Erica leucotrachela has two toned tubular flowers flowering from May to October. The species is found on mountain peaks between Rooi-els and Palmiet River and is endemic to Betty's Bay. It loves growing in moist cool conditions. This Erica really reminds me of Christmas because of its red and white flowers.

Erica haematocodon
 Erica haematocodon has deep red bell-shaped flowers and is listed as a rare plant. They are in full flower from December to February and occur naturally on rocky slopes of Cape Peninsula.

These photos were taken at Kirstenbosch National Botanical Gardens, most of these Ericas are grown and cultivated here as many of them are endangered or rare in their natural habitat. This is only 5 of many beautiful Ericas displayed in the numerous sections of the garden. Once you see some of them you'll notice how enticing they are and it could just lead to a lifetime of interest.

Saturday, July 13, 2013

Lachenalia bulbs


Lachenalia come in many colours like this one consisting of red, yellow, orange, purple and green.

One of my favorite bulbs is Lachenalia also know as the Cape cowslip. They belong to the Hyacinthaceae family and are deciduous perennials. They normally get one to several leaves but usually only two is seen. They flower in racemes or spikes. Flowers are more or less zygomorphic meaning its symmetrical when cut in half. Flowers are often described as nodding because their flowers are hanging. They come in many shapes, bell shaped, tubular shaped, cylindrical or urn shaped. They are variously coloured and often scented.

Flowers are often described as nodding.

Lachenalia viridiflora an endangered blue species.

Different flowers have different shapes and flower in recemes or spikes, in this case its flowering in a spike.

Most Lachenalia sp. are easy to grow and are often very attractive, making them well worth cultivating. Their small size combined with their variously coloured flowers make them ideal pot plants although mass plantings in the garden of some species look great in gardens, giving the garden a different look when it all flowers.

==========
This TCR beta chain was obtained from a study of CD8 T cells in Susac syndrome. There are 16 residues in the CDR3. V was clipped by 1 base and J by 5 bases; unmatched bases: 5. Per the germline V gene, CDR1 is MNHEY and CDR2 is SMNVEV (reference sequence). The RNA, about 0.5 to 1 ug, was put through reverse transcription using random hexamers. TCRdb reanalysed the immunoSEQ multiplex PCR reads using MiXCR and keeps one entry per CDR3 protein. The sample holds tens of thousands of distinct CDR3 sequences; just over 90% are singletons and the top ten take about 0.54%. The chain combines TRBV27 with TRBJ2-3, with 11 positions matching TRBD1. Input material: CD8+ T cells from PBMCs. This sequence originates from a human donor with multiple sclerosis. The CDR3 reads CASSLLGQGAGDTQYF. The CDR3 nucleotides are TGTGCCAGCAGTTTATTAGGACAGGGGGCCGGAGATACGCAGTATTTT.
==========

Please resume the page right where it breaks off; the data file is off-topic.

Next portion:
Lachenalia trichophylla is a great pot plant because of its hairy leaves and different growth.

These bulbs will bring colour and texture into any house and garden and are generally easy to grow.

Mass plantings in gardens will look lovely especially with bright yellow species.

This bulb is a beautiful low maintenance plant when they deciduous u forget about them and when they in flower they bring such beautiful colours back into the house and garden, its a must have for all bulb lovers.

Attracting bees and other friendly insects into your garden.
All of the pictures of these bulbs were taken at Kirstenbosch National Botanical Gardens in the conservory and in the nurseries, being a temporary student in the gardens I have the advantage of seeing these beautiful plants being grown and get to take pictures through out the day. Lucky me!

Tuesday, June 25, 2013

Caring for your garden roses

Hybrid roses have more than five petals because they are made for ornamental purposes.

 Everybody loves roses  they can be quiet fussy to grow but a little care goes a long way to produce beautiful blooms. They come in all colours from whites, yellows, reds and even black. Did you know that real roses only have five petals? This means other roses are hybrids made for ornamental  purposes. By following my easy method your roses will look lovely throughout the year.
Watering and feeding
The plants must be watered every two days. Always water after applying granular fertilisers.

Feeding and watering
When feeding roses it’s good to use a granular fertiliser, just before the first blooms are opening, about 30g scattered in a circle around the stems of medium sized rose bushes but always read the requirements on the packaging. Always water after applying granular fertilisers.

Watering should take place at least twice a week, or every second day depending on the season but it’s always good to feel if the soil surface is dry or not, it gives a good indication of when to water the plant. Water at the base of the plant and not the leaves.

Black spot on roses appear as round lesions, these spots can be small to large lesions.

Pest and diseases
Black spot and aphids love roses. They never seem to go away and the best advice I could give here is that prevention is better than cure. Black spot is a disease and the truth about it is that once it’s there it can’t go away. You need to spray your roses regularly with a systemic fungicide. This means that the fungicide will be taken up by the plant and then protect it from the inside out. When you see black spot all over your roses try and prune the serious parts but if you can’t leave it alone it will eventually go away.

Aphids attack soft new growth, therefor you’ll always see them on your flowers and new leaves. These pests can be sprayed with a contact pesticide and they’ll die, if you want to you can also hose them away with water or wipe them off with your fingers ( although it’s to stomach-churning for me.)